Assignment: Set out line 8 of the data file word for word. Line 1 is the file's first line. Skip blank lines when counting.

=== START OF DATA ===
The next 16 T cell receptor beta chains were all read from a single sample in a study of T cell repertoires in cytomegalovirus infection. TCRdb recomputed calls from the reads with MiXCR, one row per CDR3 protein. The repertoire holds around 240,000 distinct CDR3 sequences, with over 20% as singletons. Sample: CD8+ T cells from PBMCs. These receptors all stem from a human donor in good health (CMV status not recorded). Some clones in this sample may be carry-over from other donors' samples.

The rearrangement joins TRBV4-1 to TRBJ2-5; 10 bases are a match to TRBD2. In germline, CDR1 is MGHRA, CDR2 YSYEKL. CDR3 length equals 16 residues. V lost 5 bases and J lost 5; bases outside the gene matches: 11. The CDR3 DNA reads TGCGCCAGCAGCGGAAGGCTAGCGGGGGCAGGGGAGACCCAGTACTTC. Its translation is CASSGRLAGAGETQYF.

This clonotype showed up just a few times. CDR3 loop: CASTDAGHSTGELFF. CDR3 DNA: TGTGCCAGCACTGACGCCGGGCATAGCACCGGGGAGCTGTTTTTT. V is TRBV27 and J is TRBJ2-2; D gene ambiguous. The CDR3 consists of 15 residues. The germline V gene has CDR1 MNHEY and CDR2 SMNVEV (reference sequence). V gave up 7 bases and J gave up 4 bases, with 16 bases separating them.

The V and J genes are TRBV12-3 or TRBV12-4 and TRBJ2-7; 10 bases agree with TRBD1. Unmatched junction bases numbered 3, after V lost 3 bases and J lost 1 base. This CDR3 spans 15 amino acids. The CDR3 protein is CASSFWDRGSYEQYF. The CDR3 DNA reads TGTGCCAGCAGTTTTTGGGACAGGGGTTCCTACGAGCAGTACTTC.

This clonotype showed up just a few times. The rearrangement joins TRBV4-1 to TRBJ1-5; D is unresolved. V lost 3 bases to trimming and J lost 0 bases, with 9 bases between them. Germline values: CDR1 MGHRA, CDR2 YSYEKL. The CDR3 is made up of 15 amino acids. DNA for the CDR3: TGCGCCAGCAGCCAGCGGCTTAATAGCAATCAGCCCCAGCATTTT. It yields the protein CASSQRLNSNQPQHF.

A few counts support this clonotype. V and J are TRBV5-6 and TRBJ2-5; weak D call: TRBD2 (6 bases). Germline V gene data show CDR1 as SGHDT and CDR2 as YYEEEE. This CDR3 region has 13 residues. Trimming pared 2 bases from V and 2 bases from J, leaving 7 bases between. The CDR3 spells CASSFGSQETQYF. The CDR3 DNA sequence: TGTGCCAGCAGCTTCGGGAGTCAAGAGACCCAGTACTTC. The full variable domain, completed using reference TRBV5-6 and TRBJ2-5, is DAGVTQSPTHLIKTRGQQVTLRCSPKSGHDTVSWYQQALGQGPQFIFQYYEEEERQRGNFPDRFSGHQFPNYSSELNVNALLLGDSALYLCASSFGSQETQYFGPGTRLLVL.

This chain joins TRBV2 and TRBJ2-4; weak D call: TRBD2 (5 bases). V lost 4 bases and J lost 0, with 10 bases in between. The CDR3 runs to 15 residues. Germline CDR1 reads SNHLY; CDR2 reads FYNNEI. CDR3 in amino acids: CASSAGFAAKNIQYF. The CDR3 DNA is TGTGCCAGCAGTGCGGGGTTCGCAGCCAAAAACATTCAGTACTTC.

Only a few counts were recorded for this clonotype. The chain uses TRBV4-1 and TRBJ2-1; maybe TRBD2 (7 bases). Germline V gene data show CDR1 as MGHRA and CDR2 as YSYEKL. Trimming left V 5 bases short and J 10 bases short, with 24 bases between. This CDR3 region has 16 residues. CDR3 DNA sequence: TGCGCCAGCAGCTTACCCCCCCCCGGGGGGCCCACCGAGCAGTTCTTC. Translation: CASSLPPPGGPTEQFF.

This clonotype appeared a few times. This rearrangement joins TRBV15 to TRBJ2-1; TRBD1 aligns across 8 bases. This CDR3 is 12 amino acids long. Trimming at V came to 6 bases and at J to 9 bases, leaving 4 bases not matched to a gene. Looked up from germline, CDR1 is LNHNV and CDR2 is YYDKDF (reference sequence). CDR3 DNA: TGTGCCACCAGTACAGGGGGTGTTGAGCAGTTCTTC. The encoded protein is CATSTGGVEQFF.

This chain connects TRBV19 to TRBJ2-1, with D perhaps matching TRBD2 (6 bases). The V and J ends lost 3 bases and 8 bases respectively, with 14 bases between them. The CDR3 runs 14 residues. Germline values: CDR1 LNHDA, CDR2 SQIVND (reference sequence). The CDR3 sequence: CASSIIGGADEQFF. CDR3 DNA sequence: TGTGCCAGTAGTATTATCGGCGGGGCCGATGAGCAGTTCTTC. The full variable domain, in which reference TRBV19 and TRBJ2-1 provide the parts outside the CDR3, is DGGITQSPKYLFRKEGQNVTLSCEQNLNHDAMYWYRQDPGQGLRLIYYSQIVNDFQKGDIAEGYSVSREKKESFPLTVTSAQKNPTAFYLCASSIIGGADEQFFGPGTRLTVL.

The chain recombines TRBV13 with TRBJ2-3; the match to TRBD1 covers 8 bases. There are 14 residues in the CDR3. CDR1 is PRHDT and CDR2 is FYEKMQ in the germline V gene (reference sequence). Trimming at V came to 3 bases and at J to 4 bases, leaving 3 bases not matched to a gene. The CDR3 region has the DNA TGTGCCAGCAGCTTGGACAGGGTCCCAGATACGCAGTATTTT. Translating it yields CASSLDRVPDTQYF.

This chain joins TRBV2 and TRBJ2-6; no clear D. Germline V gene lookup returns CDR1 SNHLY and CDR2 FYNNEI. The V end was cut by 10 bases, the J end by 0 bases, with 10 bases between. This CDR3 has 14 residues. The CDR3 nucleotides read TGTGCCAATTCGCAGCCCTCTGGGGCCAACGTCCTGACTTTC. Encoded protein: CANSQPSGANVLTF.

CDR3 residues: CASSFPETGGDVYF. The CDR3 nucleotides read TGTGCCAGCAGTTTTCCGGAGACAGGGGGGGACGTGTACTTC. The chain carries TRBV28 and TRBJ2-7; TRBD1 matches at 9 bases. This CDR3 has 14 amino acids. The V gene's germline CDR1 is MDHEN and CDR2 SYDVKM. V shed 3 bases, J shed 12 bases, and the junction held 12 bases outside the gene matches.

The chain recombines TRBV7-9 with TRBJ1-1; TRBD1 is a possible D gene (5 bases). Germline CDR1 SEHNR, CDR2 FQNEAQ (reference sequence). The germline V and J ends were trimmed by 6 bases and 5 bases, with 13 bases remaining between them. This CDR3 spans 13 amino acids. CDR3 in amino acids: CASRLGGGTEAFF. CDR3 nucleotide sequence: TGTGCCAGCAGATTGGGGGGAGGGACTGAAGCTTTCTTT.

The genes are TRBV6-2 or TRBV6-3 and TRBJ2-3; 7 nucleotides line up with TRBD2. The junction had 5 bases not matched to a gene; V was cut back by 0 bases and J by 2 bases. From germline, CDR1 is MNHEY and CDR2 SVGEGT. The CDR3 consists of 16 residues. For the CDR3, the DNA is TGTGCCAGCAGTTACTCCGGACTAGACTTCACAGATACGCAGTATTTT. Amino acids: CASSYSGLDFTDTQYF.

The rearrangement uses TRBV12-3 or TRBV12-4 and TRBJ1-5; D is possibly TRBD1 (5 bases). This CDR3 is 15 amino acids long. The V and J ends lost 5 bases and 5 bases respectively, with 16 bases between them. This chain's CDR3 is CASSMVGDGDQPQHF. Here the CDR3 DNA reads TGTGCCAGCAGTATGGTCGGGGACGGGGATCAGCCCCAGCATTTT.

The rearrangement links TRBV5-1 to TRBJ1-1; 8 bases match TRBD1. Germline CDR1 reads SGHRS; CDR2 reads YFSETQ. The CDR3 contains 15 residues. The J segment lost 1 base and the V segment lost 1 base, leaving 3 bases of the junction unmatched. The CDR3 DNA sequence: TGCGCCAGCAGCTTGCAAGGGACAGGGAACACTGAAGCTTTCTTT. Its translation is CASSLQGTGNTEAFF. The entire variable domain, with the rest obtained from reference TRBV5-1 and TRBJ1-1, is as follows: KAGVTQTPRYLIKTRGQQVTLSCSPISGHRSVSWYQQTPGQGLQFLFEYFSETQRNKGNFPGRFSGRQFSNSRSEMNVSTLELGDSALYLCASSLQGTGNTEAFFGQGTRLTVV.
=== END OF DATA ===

Only a few counts were recorded for this clonotype. The chain uses TRBV4-1 and TRBJ2-1; maybe TRBD2 (7 bases). Germline V gene data show CDR1 as MGHRA and CDR2 as YSYEKL. Trimming left V 5 bases short and J 10 bases short, with 24 bases between. This CDR3 region has 16 residues. CDR3 DNA sequence: TGCGCCAGCAGCTTACCCCCCCCCGGGGGGCCCACCGAGCAGTTCTTC. Translation: CASSLPPPGGPTEQFF.